And that's why you and I weren't kept apprised of the situation on a minute-by-minute basis, my dear friend. Real people are involved in this, and unlike on the internet, you can't just Control-Alt-Delete your way out of real life when things go wrong. There is no 'edit' function once the lawyers get busy.
The second part of this has to do with sentiments aimed squarely at myself during the rumor stage of things, late last week. Internet gossipers wanted to know why media outlets (like Herd Insider) weren't doing some investigative work, diligently finding the answers to so many questions posed online before official word was released.
That's a simple answer: Until official word is released on matters such as these, there is no story to be had. Unlike on the internet, mere speculation and rumor doesn't cut it in the very real activity of being a print publication. I could have asked numerous sources about the rumored suspensions, and would have been greeted with a 'no comment' comment every single time. In fact, I did just that, and was greeted that way.
No comment, no story. Period. Until somebody in a position to do so verifies or denies a story via actually being quoted, then what we have is a rumor and nothing more. Those are the rules of journalism, Marshall fans. Those rules don't exist on the internet message boards, though.
And believe it or not, for the better part of last week I had all the info I needed about the suspensions, but not one quote to validate it with. For the very reasons mentioned above, I might add. And that's why you didn't see a word about it on our website, www.GoHerd.com.
No comment, no story. Period.
Yes, I knew the truth, the whole truth, and nothing but the truth, all week long. The temptation to write an article outlining what would soon be hitting the papers was overwhelming. Just imagine...Herd Insider would get credit for 'breaking' the story, even though it was at that time unsubstantiated. We'd be famous.
However, the potential for damage was too great a burden to bear.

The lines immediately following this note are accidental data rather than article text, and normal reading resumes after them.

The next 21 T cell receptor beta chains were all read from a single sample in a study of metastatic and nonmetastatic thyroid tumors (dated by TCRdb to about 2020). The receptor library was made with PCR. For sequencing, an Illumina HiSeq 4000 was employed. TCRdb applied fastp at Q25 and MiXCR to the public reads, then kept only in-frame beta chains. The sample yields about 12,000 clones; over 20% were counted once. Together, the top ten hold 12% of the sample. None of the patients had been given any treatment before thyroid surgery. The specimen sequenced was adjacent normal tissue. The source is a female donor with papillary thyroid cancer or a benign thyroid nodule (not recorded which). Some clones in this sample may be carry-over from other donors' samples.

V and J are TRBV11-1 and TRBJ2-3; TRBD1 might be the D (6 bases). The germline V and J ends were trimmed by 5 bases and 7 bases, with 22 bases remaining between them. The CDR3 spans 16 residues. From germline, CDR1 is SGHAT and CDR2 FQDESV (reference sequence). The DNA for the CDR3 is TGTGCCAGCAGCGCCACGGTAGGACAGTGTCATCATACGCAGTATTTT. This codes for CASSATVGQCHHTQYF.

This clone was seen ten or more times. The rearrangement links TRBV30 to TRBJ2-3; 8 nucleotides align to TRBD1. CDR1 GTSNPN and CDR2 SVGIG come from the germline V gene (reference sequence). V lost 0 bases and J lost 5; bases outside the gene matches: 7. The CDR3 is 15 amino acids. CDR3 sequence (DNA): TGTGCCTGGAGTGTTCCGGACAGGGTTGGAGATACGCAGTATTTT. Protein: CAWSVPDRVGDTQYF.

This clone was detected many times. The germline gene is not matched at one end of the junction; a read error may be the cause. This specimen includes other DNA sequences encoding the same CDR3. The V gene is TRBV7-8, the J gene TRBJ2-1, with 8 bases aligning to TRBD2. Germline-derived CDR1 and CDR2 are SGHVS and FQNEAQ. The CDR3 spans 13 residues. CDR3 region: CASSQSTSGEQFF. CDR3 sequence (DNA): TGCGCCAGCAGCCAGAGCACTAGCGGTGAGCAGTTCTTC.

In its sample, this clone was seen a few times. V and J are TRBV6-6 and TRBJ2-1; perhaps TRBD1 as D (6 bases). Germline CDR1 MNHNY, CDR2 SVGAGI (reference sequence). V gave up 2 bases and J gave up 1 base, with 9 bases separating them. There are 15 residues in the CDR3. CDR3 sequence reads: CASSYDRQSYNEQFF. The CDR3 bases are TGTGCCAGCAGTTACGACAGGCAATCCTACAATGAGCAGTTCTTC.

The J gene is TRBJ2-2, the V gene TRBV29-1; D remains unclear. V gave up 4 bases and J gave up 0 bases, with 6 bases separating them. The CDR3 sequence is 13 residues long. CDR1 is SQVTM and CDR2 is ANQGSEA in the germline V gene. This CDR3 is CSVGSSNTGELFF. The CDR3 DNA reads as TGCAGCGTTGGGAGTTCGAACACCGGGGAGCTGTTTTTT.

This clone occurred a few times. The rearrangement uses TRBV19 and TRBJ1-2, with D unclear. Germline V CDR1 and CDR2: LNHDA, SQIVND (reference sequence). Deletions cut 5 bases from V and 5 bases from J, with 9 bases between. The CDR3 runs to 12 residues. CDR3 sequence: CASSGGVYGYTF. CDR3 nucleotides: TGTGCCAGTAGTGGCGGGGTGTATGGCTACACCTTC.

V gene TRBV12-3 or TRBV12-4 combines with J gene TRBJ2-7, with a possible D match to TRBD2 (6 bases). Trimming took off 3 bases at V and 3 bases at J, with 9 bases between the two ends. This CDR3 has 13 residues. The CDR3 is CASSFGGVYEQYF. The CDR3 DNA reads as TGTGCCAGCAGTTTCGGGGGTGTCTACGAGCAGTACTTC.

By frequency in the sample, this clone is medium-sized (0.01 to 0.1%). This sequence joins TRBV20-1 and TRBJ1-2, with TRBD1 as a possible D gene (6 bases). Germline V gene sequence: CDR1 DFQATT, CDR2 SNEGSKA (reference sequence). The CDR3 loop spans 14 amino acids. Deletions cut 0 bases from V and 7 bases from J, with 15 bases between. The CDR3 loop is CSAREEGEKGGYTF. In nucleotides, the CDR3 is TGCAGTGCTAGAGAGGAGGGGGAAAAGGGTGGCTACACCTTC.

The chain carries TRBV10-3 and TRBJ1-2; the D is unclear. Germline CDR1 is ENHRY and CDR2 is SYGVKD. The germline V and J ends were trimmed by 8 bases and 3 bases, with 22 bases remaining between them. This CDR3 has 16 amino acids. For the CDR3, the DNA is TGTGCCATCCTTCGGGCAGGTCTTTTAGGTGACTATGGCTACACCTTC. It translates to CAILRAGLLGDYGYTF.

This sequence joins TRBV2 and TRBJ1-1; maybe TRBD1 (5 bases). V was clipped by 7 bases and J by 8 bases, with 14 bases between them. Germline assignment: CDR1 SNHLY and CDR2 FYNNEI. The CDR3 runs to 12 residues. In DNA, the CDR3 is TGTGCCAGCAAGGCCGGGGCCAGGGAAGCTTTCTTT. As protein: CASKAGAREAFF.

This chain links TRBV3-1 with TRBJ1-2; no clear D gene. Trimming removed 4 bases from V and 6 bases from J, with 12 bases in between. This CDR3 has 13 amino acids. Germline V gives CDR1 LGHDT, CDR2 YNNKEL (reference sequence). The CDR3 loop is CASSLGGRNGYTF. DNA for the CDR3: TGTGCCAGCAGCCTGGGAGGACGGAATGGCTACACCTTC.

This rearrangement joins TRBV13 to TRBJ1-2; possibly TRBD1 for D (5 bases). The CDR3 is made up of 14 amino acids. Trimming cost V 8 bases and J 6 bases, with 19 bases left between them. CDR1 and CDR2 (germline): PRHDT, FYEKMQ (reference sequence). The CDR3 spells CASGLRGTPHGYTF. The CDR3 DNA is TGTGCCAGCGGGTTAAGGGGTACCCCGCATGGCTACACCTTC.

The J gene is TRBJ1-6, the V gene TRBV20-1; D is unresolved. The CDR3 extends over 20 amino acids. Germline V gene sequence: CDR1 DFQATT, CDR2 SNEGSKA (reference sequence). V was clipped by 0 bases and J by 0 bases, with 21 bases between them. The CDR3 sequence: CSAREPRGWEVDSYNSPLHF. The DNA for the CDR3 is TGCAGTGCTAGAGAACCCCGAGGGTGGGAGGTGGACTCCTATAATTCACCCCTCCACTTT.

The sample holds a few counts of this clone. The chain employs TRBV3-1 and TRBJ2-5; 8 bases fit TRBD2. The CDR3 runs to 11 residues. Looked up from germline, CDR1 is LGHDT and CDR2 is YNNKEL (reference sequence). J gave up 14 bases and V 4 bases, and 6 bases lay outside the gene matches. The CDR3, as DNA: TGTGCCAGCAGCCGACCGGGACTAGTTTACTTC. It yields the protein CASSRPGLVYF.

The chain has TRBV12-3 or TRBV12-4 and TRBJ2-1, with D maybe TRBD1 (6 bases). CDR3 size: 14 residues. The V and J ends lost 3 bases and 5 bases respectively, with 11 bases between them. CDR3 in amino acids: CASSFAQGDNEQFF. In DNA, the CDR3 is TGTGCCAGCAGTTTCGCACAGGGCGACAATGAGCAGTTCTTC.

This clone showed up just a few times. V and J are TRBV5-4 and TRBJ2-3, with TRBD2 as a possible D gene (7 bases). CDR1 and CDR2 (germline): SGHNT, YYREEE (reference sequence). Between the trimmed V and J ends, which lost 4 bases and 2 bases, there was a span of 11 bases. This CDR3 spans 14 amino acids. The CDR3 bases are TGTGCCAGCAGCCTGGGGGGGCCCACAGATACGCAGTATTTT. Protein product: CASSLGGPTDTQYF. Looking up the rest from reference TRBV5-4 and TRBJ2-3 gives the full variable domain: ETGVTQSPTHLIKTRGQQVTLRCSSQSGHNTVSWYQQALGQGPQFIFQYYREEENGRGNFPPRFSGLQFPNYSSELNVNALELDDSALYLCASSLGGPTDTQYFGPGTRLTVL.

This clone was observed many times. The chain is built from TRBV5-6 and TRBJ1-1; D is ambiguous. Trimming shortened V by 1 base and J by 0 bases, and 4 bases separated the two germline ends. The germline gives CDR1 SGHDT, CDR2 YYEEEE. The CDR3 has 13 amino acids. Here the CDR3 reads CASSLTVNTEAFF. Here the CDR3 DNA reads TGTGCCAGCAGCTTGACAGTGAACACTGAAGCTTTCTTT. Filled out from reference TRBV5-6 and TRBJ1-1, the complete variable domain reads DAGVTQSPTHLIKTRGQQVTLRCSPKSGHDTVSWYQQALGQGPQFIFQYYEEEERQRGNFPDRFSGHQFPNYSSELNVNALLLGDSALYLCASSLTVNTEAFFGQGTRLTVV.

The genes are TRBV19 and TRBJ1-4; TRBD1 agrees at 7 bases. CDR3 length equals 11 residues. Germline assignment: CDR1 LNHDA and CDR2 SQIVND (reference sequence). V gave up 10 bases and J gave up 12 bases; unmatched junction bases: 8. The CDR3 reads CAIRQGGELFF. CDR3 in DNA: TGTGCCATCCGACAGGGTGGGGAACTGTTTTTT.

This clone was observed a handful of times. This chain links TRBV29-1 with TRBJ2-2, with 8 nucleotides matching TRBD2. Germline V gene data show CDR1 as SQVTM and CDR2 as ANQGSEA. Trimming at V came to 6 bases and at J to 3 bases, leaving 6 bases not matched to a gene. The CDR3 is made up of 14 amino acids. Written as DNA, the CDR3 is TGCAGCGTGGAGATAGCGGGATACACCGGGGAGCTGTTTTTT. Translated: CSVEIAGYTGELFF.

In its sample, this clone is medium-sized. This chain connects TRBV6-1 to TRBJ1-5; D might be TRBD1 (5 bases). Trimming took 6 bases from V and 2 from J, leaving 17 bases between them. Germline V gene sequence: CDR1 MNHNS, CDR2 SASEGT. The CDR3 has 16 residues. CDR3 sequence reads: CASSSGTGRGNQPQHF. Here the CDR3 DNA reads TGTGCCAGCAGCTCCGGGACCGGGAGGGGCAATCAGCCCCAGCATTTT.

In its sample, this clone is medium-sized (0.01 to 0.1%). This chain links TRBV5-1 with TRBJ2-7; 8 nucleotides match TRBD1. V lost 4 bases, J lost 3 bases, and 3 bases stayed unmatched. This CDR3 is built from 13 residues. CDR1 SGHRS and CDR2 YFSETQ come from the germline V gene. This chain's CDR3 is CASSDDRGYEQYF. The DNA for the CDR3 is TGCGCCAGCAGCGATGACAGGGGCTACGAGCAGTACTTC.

Not for a rumor. Being in this business means you earn the respect of certain people that you'll do the right thing, always. We did the right thing, waiting until the time was right to write the story when it became verified, the correct way, at the right time. The situation changed on an hourly basis on Thursday, and those changes would have meant doing harm to either a player or coach on the Marshall football team.
Herd Insider is not a tabloid.
Believe it or not, there are other things in life more important that showing off one's knowledge by being the first, the 'insider', the one that spreads the rumor, all in the name of vanity.
In the case of the 12 suspended Marshall football players, protecting the identities of the players involved, the details of the charges, and the resulting punishment(s) until being either verified or denied by a coach or administrator was much more important than spreading a rumor. Until the final outcome was known, then no outcome was truly known.
Speculation does not equal story.
As long as I have a hand in this publication and our website, that's the way things will always be.
So, the big question regarding college sports websites that are designed around mere rumors and innuendo is this: Do they do a good thing for the program, or are they a detractor, spreading rumors at the speed of light in a quest to give off the feeling of being involved, being in-the-know?
So much to say, so much to say...